CSUDH President Thomas A. Parham agrees that the new major is a vital addition to the campus curriculum. “A university education cannot be complete unless it involves a thorough interrogation and understanding of the history and contributions of women in this society, and throughout the world,” he says. “A women’s studies major helps all of us to affirm their dignity and humanity, chronicle their achievements, muse on their narratives, bear witness to their struggles, and celebrate their contributions. I am so pleased that all CSUDH students will now have access to this essential line of academic study and research.”
Karama Blackhorn, director of the CSUDH Queer Culture & Resource Center and women’s studies lecturer, is excited about the new major because “the curriculum itself epitomizes the moment.” Blackhorn continues, “How we talk about race, gender, and sexuality is intertwined. As a major, Women’s Studies is a space where CSUDH is saying that we’re not only diverse, we’re going to talk about it, digest it, have a space for it, and make sure that there’s an academic and critical approach to that diversity.”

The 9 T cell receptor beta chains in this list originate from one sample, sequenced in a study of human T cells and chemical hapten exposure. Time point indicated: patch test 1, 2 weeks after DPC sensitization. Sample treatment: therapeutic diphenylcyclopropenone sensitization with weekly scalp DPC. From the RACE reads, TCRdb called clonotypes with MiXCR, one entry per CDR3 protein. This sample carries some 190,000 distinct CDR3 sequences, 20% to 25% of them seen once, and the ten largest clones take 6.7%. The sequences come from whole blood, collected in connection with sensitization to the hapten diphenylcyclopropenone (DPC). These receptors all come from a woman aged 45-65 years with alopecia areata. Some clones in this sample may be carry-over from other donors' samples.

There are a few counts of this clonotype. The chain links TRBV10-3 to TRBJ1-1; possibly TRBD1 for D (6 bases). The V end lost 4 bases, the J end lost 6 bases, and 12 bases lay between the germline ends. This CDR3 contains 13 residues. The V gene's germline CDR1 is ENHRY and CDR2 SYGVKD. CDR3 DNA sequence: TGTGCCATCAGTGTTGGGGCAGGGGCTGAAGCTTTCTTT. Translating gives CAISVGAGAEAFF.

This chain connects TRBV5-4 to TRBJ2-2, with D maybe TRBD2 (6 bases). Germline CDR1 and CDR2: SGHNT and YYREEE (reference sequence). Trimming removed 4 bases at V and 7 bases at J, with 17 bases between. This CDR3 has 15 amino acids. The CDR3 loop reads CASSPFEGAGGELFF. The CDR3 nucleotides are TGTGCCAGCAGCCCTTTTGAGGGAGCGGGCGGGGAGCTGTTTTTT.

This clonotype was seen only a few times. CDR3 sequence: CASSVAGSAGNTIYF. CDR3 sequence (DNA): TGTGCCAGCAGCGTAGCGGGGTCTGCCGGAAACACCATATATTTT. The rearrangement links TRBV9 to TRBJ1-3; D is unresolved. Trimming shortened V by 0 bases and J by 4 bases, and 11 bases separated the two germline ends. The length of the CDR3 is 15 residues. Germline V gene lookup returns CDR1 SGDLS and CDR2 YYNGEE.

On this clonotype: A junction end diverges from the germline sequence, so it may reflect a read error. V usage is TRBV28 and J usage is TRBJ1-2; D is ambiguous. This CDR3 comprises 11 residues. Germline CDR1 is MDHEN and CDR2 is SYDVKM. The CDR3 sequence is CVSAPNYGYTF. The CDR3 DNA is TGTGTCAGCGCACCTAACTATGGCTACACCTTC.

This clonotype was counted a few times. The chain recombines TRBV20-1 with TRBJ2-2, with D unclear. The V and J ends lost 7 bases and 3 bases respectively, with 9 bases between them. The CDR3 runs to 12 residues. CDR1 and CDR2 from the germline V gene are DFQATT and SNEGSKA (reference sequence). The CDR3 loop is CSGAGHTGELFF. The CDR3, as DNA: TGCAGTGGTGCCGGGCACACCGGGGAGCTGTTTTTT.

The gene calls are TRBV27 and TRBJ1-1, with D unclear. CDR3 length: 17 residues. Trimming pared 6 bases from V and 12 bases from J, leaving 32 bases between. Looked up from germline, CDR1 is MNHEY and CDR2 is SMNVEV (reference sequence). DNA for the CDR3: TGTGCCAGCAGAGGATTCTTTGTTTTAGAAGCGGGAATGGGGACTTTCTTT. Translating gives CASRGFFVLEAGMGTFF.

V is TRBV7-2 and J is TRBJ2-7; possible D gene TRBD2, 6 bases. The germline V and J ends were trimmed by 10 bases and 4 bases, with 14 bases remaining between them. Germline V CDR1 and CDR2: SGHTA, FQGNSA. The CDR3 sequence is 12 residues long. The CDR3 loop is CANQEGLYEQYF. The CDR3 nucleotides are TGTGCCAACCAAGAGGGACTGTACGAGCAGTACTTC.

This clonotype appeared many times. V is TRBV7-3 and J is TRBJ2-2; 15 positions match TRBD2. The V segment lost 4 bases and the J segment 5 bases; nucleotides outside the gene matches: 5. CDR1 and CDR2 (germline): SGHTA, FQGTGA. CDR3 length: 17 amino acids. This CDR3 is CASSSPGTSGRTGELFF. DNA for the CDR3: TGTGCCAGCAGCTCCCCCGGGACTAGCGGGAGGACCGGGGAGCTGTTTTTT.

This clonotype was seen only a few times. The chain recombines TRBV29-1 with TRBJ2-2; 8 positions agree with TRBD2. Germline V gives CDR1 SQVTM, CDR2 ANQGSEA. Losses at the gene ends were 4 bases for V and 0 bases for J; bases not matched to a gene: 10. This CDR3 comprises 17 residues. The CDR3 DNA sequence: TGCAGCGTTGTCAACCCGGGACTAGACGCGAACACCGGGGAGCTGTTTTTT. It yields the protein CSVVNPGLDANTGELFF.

A number of students already declared women’s studies as their major and have begun working toward their degrees. The first Bachelor of Arts in Women Studies is expected to be granted in May 2021.
The establishment of women’s studies as a major degree program comes during the 100-year anniversary of the passage of the 19th Amendment. One project that the Women’s Studies Program is especially proud of is hosting a grant-funded exhibit examining women’s suffrage. “100 Years of the Women’s Vote” was to have opened last spring, but the COVID-19 pandemic made it impossible to invite the community to view the exhibit on campus. Instead, Brandt and a cohort of women’s studies students converted it to an online presentation.
Brandt is pleased with the results. “It’s a really good showcase of the kinds of work our students are doing, and also speaks to the relevance of this topic, both historically and in a contemporary sense,” she says. “Students looked at the historical suffrage movement, getting the right to vote, but they also looked at contemporary issues such as reproductive justice, queer justice, and domestic violence.” The online exhibit can be visited at https://scalar.usc.edu/works/100-years-of-the-womens-vote/index.
Belu encourages anyone who’s interested in the new major to reach out to faculty members. “Our faculty is very friendly and welcoming,” she says. “We really want to work with everyone who is interested in taking classes or declaring a major or minor. We’re committed to women’s studies and want it to help students better understand not just the issues that women are dealing with in their daily lives, but also the power structures that shape their identities. We want to inform and educate all of our students. Everybody is welcome!”